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Can Dogs Eat Figs or Are They Dangerous?

Figs are a healthy food for humans – but are they safe for dogs? Or can they be dangerous for canines to eat? Keep reading to find out.

There are many foods that are safe for humans, but toxic to dogs. Fortunately, figs aren’t one of them.

Unless your dog has an allergy, figs are generally safe for your dog to eat in small quantities. They can even be beneficial, as they are a source of calcium, fibre and potassium.

Eating too many figs could result in your dog having a stomach upset, however, due to the high fibre content. For this reason, figs shouldn’t be part of your dog’s daily diet.

Are Figs Bad or Dangerous for Dogs?

Providing your dog doesn’t have an allergy, the sweet and typically dried fig is safe for your dog to eat.

In fact, fresh figs are known to provide a wide range of health benefits. Some of these include:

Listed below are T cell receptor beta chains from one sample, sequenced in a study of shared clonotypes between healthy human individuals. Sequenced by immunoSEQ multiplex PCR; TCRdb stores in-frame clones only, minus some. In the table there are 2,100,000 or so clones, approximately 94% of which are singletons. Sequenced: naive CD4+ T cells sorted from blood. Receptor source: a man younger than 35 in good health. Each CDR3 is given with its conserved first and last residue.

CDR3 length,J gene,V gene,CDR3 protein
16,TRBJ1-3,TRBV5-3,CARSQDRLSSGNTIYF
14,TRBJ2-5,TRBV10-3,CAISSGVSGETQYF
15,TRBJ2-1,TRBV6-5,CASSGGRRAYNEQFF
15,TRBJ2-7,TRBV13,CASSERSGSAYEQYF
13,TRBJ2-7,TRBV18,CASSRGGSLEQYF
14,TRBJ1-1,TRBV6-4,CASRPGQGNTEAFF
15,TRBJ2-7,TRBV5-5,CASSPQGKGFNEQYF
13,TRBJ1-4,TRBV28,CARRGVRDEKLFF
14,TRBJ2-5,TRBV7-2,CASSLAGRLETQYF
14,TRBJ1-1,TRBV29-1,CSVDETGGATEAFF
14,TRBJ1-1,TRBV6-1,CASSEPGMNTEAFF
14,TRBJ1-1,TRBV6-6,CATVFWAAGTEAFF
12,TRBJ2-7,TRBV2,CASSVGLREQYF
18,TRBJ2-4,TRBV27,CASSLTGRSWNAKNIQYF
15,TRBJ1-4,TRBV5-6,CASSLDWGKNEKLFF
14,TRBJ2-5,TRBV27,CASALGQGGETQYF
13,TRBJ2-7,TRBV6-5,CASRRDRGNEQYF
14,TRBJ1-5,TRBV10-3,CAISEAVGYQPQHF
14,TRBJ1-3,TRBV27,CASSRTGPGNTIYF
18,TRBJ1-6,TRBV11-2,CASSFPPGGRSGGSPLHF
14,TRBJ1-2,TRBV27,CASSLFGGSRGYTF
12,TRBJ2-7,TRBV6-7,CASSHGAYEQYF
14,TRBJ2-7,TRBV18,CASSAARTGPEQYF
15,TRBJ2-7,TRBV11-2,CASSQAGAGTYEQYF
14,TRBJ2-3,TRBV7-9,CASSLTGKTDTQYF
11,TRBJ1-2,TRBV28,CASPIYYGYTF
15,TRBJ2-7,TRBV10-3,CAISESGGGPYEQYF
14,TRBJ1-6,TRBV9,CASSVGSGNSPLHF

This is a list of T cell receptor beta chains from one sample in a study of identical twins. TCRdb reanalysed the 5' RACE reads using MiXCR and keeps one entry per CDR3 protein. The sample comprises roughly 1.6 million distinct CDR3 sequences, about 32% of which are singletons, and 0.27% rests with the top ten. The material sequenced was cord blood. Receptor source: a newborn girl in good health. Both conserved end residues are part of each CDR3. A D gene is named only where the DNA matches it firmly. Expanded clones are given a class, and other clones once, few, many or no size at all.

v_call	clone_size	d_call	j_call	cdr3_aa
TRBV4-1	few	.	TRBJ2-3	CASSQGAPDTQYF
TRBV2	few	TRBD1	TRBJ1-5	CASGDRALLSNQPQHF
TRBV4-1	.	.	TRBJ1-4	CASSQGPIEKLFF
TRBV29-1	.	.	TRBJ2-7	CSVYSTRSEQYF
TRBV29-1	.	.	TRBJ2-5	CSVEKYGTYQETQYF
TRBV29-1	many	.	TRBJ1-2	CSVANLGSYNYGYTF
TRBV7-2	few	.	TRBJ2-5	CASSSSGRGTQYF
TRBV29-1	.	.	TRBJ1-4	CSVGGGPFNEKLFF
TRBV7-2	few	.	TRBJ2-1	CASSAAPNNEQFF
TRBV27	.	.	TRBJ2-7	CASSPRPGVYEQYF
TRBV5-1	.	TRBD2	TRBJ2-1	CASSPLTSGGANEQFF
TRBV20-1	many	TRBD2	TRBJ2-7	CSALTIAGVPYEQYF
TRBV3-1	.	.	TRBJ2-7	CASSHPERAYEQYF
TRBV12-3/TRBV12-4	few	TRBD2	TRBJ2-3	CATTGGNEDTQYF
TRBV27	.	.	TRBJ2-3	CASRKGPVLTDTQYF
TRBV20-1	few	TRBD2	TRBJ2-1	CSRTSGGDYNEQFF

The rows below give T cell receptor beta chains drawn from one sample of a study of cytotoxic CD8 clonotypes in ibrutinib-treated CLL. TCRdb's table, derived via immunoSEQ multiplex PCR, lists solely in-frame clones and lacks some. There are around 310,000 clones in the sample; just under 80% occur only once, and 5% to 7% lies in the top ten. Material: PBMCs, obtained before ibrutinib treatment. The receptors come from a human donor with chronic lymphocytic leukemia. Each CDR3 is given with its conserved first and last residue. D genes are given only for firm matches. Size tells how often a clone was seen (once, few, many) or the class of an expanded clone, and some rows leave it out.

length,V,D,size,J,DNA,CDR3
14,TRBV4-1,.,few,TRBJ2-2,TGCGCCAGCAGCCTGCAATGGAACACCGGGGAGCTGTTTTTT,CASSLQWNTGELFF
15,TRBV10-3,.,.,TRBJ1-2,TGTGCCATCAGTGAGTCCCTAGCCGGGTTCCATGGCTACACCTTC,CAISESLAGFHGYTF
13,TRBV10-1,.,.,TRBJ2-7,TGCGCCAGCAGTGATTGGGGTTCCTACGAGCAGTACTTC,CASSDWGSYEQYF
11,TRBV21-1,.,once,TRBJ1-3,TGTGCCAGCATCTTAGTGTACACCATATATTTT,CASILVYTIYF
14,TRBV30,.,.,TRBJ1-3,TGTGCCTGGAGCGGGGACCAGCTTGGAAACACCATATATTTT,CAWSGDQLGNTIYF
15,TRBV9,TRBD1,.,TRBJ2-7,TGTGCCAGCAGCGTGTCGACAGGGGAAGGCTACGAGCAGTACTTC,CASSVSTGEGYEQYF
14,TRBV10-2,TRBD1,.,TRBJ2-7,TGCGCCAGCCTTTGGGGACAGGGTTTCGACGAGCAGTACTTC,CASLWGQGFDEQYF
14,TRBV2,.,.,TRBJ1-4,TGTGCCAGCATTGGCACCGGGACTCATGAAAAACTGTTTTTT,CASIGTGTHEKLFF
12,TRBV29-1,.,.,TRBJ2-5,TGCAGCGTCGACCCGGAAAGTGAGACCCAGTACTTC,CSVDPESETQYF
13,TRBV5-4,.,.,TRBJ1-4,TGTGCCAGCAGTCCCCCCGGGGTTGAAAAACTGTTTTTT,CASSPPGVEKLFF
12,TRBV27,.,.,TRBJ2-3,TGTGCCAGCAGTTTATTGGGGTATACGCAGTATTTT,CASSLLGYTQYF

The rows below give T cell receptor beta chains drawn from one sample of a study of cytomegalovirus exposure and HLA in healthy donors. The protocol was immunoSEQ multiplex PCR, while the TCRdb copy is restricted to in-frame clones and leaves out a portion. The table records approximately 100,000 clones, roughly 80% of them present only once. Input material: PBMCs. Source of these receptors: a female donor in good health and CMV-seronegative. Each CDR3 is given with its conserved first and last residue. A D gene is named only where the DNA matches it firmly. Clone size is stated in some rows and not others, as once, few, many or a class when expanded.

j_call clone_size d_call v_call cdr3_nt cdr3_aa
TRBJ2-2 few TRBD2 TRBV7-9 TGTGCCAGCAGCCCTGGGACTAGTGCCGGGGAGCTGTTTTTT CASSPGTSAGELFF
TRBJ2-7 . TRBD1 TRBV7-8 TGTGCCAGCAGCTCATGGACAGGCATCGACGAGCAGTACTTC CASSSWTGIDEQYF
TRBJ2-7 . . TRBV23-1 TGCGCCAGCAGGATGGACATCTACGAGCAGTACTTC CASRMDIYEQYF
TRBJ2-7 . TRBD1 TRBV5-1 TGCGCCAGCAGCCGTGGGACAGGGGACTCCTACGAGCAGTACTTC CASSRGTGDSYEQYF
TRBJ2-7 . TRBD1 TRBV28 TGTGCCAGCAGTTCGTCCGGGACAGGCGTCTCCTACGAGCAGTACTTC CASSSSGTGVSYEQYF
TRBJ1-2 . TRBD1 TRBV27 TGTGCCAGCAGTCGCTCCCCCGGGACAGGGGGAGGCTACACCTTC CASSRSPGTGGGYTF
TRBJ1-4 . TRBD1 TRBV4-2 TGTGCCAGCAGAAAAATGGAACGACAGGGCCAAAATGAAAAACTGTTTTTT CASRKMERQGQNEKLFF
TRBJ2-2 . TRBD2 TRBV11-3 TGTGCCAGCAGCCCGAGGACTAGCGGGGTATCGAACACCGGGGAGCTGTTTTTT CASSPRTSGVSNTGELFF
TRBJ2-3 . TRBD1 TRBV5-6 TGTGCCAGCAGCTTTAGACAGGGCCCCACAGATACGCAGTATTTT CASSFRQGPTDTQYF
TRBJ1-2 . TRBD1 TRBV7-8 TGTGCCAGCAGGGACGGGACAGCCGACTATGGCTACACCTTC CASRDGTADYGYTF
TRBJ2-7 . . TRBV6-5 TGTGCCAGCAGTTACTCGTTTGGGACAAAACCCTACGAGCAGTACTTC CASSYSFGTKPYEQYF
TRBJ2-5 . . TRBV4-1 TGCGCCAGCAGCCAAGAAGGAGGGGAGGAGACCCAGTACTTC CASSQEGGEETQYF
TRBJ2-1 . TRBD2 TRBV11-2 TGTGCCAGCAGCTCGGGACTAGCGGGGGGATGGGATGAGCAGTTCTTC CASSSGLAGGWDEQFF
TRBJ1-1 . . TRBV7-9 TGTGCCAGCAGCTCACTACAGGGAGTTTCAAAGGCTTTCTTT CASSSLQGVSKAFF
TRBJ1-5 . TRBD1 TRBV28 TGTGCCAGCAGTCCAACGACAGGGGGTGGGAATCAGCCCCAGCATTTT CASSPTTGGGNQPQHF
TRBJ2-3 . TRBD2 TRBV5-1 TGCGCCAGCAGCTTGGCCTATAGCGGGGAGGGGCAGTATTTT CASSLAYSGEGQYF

• Good source of dietary fiber. Just one ounce of dried figs contains 3 grams of dietary fibre. Fibre helps to maintain a healthy digestive system and prevent constipation. This is because fibre is a source of prebiotics, which encourage the growth of the “good bacteria” in the gut.
  • Rich in calcium. Figs have a high concentration of calcium compared to other plant sources. This is an essential mineral for dogs when eaten in the correct quantities. It promotes the healthy development of bones and teeth, and helps to ensure that blood coagulates efficiently.
  • High in potassium. High blood pressure (hypertension) has been linked with a deficiency in potassium. This could mean that figs help your dog maintain a healthy blood pressure.
  • Lots of other minerals and vitamins. Figs are a rich source of vitamins and minerals. These include iron, zinc, magnesium, copper, and vitamins A, C and K.